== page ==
The ability to board a plane and shut off from the world is a luxury in an always-on world of technology. Or so it used to be. Airlines across the world are increasingly offering free on-board wi-fi, or at somewhat affordable prices.
Domestically, it was once an offering on Air New Zealand flights when it launched its Rugby World Cup branded A320s in 2011 (at a trial rate of a whopping $20 per megabyte). Quietly, and presumably because the trial was a flop, in-flight wi-fi disappeared within months and has never returned – not even on the new international 787-9 Dreamliners.
How surprising that people don’t want to pay $20,000 a GB!!!
Qantas in Australia experienced similar disappointment. In 2012 it conducted trials of wi-fi (at prices ranging between $14 and $43, depending on pre-purchased data allowance), but less than 5 per cent of customers used the service. It seems now, though, that New Zealand and Australia’s national airlines are falling behind.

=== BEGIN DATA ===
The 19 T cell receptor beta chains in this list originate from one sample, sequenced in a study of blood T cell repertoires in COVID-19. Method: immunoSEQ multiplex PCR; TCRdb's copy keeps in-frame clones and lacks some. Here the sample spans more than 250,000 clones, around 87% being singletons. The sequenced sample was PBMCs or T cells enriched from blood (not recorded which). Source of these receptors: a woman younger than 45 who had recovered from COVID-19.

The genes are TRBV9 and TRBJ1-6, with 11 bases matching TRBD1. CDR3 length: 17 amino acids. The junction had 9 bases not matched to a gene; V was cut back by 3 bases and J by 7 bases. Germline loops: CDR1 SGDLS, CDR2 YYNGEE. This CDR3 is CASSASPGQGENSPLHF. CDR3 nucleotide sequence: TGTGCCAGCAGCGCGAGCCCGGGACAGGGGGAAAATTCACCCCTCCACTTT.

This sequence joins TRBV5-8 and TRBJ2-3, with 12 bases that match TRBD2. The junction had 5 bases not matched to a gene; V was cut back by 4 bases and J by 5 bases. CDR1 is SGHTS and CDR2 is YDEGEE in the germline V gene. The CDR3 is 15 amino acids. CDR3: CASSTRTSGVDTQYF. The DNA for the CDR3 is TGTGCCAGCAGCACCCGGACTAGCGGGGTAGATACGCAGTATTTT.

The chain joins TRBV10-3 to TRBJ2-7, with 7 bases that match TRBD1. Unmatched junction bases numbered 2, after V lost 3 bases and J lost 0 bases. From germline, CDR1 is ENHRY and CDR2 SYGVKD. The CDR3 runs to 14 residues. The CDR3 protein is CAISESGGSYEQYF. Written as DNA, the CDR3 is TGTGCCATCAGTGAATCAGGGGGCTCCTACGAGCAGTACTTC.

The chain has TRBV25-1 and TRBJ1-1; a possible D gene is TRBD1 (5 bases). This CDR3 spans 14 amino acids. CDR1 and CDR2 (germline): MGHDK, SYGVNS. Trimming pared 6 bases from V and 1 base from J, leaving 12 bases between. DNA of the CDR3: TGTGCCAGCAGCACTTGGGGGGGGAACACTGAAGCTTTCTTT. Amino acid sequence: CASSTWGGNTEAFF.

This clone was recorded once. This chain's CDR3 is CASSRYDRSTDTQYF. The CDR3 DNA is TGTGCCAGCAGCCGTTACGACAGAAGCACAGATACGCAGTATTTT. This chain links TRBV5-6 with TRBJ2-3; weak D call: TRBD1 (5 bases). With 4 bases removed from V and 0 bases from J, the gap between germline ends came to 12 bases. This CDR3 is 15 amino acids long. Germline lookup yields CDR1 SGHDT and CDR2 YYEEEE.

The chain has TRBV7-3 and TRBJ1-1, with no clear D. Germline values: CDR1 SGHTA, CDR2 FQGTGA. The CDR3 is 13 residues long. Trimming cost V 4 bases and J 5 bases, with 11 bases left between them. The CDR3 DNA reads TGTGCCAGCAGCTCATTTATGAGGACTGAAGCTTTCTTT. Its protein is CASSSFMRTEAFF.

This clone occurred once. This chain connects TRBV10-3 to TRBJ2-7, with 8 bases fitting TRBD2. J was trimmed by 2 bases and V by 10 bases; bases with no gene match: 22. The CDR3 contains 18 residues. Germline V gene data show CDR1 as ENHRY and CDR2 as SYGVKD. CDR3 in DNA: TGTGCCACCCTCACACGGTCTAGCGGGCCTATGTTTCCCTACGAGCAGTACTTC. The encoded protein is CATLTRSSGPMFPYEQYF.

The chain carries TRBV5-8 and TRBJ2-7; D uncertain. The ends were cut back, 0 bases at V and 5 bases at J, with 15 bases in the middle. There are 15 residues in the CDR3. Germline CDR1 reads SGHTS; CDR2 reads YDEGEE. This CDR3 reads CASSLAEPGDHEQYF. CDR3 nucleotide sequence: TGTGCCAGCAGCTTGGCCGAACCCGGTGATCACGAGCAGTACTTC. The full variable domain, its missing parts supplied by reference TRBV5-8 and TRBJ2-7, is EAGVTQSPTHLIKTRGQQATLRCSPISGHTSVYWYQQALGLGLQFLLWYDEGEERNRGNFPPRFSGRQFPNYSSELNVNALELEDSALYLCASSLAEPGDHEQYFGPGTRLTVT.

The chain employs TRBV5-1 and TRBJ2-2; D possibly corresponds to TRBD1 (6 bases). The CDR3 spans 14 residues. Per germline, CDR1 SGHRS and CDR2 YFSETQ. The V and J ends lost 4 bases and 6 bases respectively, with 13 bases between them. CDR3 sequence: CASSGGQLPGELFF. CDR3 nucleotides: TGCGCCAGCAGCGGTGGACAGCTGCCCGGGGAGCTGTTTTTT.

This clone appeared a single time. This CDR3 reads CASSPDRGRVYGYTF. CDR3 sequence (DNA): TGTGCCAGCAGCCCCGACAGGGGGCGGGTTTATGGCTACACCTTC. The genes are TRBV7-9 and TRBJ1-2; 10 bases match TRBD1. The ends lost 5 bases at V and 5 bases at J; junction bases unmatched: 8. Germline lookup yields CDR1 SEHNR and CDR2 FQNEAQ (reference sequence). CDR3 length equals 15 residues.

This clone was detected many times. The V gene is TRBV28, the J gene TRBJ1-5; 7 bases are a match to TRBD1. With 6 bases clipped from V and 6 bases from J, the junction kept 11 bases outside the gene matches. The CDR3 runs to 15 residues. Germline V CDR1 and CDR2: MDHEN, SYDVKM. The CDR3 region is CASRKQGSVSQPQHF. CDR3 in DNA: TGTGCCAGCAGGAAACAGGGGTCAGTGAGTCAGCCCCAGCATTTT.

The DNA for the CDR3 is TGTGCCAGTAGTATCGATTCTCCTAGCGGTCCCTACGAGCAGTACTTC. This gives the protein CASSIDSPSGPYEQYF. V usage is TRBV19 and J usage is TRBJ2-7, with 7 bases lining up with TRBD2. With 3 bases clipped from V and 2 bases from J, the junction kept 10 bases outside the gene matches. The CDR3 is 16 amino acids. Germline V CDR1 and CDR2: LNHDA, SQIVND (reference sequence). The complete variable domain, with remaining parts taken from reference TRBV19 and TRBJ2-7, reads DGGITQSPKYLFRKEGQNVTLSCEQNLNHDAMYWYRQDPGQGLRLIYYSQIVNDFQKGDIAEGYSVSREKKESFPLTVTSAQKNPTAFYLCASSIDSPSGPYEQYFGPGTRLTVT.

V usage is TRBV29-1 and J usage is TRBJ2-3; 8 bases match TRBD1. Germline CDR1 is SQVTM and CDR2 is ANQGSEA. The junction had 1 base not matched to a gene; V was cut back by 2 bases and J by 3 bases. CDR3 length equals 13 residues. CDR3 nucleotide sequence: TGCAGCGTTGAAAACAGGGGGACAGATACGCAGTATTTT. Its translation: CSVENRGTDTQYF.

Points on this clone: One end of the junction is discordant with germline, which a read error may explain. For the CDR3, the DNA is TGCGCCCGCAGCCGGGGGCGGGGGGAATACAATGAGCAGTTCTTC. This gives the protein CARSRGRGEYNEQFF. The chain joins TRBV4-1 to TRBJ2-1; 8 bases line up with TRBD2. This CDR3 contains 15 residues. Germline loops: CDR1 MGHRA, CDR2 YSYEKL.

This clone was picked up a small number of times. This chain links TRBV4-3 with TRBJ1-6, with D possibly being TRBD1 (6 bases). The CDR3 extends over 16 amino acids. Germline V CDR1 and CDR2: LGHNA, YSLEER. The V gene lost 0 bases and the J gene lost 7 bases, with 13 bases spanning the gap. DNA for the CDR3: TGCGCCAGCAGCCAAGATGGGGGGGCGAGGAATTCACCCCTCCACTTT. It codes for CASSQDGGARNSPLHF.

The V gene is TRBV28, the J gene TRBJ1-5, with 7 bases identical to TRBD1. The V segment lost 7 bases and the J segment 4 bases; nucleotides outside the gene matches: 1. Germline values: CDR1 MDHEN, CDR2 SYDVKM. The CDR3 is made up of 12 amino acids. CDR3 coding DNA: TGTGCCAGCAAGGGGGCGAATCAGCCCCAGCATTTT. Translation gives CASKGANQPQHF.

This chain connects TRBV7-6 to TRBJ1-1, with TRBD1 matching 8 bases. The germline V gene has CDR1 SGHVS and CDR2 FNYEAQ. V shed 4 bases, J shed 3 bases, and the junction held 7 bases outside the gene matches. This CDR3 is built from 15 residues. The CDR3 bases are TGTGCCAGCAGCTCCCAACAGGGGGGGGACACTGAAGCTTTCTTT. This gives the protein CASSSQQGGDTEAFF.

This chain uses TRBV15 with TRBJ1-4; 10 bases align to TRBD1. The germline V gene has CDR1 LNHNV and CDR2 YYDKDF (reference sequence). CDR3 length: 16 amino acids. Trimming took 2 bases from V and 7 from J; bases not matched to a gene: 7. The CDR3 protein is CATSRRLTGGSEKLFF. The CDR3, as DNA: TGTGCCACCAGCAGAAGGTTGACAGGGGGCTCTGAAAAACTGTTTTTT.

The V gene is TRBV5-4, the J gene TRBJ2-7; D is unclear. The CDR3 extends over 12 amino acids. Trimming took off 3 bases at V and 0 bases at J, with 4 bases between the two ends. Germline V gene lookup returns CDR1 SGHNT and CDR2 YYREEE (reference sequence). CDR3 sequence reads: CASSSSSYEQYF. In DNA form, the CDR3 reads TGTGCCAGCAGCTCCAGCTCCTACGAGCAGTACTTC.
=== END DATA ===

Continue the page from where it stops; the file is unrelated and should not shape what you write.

In late 2014, Emirates launched free on-board wi-fi for the first 10MB (enough to check emails and social media accounts), with a nominal US$1 (NZ$1.35) fee for the next 600MB. This includes some flights in and out of New Zealand, such as the daily Auckland-Sydney A380 flights.
That’s not bad.
Eventually, Emirates will offer wi-fi as a free and standard in-flight service, much like its on-board entertainment selection.
Emirates reported a daily average of 3500 global connections across all of its flights last October, with the highest number of users on a single flight being 153 passengers.
Shows there is demand for it at the right price.Tags: Air New Zealand, Emirates, wifi